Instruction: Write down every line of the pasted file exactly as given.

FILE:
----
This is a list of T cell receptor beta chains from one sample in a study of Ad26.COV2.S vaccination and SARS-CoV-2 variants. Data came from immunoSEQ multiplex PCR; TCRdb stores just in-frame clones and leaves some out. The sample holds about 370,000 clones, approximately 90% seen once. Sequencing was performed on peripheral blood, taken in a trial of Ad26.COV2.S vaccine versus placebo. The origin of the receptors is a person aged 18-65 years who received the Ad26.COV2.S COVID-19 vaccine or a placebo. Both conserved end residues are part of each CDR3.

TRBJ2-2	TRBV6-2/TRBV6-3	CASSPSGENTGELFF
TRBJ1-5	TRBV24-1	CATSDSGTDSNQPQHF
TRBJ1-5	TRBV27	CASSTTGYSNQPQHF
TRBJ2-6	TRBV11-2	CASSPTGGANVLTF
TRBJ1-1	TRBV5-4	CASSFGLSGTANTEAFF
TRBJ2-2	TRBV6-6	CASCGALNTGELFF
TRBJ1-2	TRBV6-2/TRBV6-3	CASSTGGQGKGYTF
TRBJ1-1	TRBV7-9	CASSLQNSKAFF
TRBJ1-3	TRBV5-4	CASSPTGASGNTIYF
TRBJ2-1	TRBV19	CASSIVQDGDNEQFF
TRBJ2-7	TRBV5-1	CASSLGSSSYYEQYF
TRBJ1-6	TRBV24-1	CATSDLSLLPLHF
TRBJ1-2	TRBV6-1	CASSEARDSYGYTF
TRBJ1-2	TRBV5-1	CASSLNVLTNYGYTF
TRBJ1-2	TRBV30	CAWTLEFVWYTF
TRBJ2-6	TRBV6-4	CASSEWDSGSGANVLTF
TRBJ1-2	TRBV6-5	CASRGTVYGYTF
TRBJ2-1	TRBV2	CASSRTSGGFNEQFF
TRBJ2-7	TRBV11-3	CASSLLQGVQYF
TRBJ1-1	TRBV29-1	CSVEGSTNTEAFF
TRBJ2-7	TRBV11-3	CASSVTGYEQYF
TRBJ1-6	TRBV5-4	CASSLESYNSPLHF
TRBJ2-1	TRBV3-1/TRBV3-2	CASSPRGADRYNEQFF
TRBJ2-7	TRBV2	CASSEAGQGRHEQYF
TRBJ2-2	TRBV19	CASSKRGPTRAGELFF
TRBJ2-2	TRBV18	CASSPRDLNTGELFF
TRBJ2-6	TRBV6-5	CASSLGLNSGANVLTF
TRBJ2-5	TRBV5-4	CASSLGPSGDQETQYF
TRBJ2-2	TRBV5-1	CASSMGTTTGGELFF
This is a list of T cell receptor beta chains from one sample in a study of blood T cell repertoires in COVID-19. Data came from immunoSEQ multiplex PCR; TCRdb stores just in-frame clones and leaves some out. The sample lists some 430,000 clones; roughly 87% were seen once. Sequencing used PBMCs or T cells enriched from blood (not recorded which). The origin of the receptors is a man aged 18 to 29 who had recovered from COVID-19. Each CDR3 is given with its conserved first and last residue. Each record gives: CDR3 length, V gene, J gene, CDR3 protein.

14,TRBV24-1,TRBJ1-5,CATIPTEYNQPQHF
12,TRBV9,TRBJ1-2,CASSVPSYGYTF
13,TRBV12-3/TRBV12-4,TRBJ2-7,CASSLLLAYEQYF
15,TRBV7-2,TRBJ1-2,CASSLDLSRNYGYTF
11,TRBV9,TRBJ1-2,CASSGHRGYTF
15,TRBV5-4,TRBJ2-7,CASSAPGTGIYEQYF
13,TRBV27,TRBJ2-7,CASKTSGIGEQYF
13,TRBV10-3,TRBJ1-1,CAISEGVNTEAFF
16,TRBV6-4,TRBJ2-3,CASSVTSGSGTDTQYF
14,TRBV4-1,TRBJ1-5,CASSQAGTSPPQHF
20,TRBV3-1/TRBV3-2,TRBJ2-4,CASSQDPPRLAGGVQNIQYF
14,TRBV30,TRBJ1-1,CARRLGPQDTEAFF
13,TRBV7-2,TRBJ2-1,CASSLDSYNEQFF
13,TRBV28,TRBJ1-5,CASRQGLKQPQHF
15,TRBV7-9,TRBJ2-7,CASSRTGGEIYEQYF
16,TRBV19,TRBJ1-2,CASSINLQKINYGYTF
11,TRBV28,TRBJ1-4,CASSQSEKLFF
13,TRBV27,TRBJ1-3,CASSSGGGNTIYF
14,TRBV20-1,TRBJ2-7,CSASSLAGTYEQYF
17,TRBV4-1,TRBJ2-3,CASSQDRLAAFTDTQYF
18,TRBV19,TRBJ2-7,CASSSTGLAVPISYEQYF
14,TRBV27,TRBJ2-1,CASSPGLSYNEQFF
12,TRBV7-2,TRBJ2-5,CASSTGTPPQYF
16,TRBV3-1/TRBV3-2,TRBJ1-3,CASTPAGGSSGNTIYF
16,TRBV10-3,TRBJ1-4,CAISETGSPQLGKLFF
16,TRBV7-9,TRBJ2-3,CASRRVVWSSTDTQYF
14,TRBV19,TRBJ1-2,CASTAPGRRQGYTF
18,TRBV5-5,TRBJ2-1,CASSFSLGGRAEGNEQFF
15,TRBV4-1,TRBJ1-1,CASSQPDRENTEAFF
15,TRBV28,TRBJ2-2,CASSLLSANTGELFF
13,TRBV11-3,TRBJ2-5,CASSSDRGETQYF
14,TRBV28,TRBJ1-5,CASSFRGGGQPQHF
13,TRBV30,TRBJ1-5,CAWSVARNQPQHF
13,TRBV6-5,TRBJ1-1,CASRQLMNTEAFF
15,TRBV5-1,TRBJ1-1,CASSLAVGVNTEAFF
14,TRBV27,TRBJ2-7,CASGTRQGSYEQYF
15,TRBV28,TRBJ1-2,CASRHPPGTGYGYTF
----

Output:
This is a list of T cell receptor beta chains from one sample in a study of Ad26.COV2.S vaccination and SARS-CoV-2 variants. Data came from immunoSEQ multiplex PCR; TCRdb stores just in-frame clones and leaves some out. The sample holds about 370,000 clones, approximately 90% seen once. Sequencing was performed on peripheral blood, taken in a trial of Ad26.COV2.S vaccine versus placebo. The origin of the receptors is a person aged 18-65 years who received the Ad26.COV2.S COVID-19 vaccine or a placebo. Both conserved end residues are part of each CDR3.

TRBJ2-2	TRBV6-2/TRBV6-3	CASSPSGENTGELFF
TRBJ1-5	TRBV24-1	CATSDSGTDSNQPQHF
TRBJ1-5	TRBV27	CASSTTGYSNQPQHF
TRBJ2-6	TRBV11-2	CASSPTGGANVLTF
TRBJ1-1	TRBV5-4	CASSFGLSGTANTEAFF
TRBJ2-2	TRBV6-6	CASCGALNTGELFF
TRBJ1-2	TRBV6-2/TRBV6-3	CASSTGGQGKGYTF
TRBJ1-1	TRBV7-9	CASSLQNSKAFF
TRBJ1-3	TRBV5-4	CASSPTGASGNTIYF
TRBJ2-1	TRBV19	CASSIVQDGDNEQFF
TRBJ2-7	TRBV5-1	CASSLGSSSYYEQYF
TRBJ1-6	TRBV24-1	CATSDLSLLPLHF
TRBJ1-2	TRBV6-1	CASSEARDSYGYTF
TRBJ1-2	TRBV5-1	CASSLNVLTNYGYTF
TRBJ1-2	TRBV30	CAWTLEFVWYTF
TRBJ2-6	TRBV6-4	CASSEWDSGSGANVLTF
TRBJ1-2	TRBV6-5	CASRGTVYGYTF
TRBJ2-1	TRBV2	CASSRTSGGFNEQFF
TRBJ2-7	TRBV11-3	CASSLLQGVQYF
TRBJ1-1	TRBV29-1	CSVEGSTNTEAFF
TRBJ2-7	TRBV11-3	CASSVTGYEQYF
TRBJ1-6	TRBV5-4	CASSLESYNSPLHF
TRBJ2-1	TRBV3-1/TRBV3-2	CASSPRGADRYNEQFF
TRBJ2-7	TRBV2	CASSEAGQGRHEQYF
TRBJ2-2	TRBV19	CASSKRGPTRAGELFF
TRBJ2-2	TRBV18	CASSPRDLNTGELFF
TRBJ2-6	TRBV6-5	CASSLGLNSGANVLTF
TRBJ2-5	TRBV5-4	CASSLGPSGDQETQYF
TRBJ2-2	TRBV5-1	CASSMGTTTGGELFF
This is a list of T cell receptor beta chains from one sample in a study of blood T cell repertoires in COVID-19. Data came from immunoSEQ multiplex PCR; TCRdb stores just in-frame clones and leaves some out. The sample lists some 430,000 clones; roughly 87% were seen once. Sequencing used PBMCs or T cells enriched from blood (not recorded which). The origin of the receptors is a man aged 18 to 29 who had recovered from COVID-19. Each CDR3 is given with its conserved first and last residue. Each record gives: CDR3 length, V gene, J gene, CDR3 protein.

14,TRBV24-1,TRBJ1-5,CATIPTEYNQPQHF
12,TRBV9,TRBJ1-2,CASSVPSYGYTF
13,TRBV12-3/TRBV12-4,TRBJ2-7,CASSLLLAYEQYF
15,TRBV7-2,TRBJ1-2,CASSLDLSRNYGYTF
11,TRBV9,TRBJ1-2,CASSGHRGYTF
15,TRBV5-4,TRBJ2-7,CASSAPGTGIYEQYF
13,TRBV27,TRBJ2-7,CASKTSGIGEQYF
13,TRBV10-3,TRBJ1-1,CAISEGVNTEAFF
16,TRBV6-4,TRBJ2-3,CASSVTSGSGTDTQYF
14,TRBV4-1,TRBJ1-5,CASSQAGTSPPQHF
20,TRBV3-1/TRBV3-2,TRBJ2-4,CASSQDPPRLAGGVQNIQYF
14,TRBV30,TRBJ1-1,CARRLGPQDTEAFF
13,TRBV7-2,TRBJ2-1,CASSLDSYNEQFF
13,TRBV28,TRBJ1-5,CASRQGLKQPQHF
15,TRBV7-9,TRBJ2-7,CASSRTGGEIYEQYF
16,TRBV19,TRBJ1-2,CASSINLQKINYGYTF
11,TRBV28,TRBJ1-4,CASSQSEKLFF
13,TRBV27,TRBJ1-3,CASSSGGGNTIYF
14,TRBV20-1,TRBJ2-7,CSASSLAGTYEQYF
17,TRBV4-1,TRBJ2-3,CASSQDRLAAFTDTQYF
18,TRBV19,TRBJ2-7,CASSSTGLAVPISYEQYF
14,TRBV27,TRBJ2-1,CASSPGLSYNEQFF
12,TRBV7-2,TRBJ2-5,CASSTGTPPQYF
16,TRBV3-1/TRBV3-2,TRBJ1-3,CASTPAGGSSGNTIYF
16,TRBV10-3,TRBJ1-4,CAISETGSPQLGKLFF
16,TRBV7-9,TRBJ2-3,CASRRVVWSSTDTQYF
14,TRBV19,TRBJ1-2,CASTAPGRRQGYTF
18,TRBV5-5,TRBJ2-1,CASSFSLGGRAEGNEQFF
15,TRBV4-1,TRBJ1-1,CASSQPDRENTEAFF
15,TRBV28,TRBJ2-2,CASSLLSANTGELFF
13,TRBV11-3,TRBJ2-5,CASSSDRGETQYF
14,TRBV28,TRBJ1-5,CASSFRGGGQPQHF
13,TRBV30,TRBJ1-5,CAWSVARNQPQHF
13,TRBV6-5,TRBJ1-1,CASRQLMNTEAFF
15,TRBV5-1,TRBJ1-1,CASSLAVGVNTEAFF
14,TRBV27,TRBJ2-7,CASGTRQGSYEQYF
15,TRBV28,TRBJ1-2,CASRHPPGTGYGYTF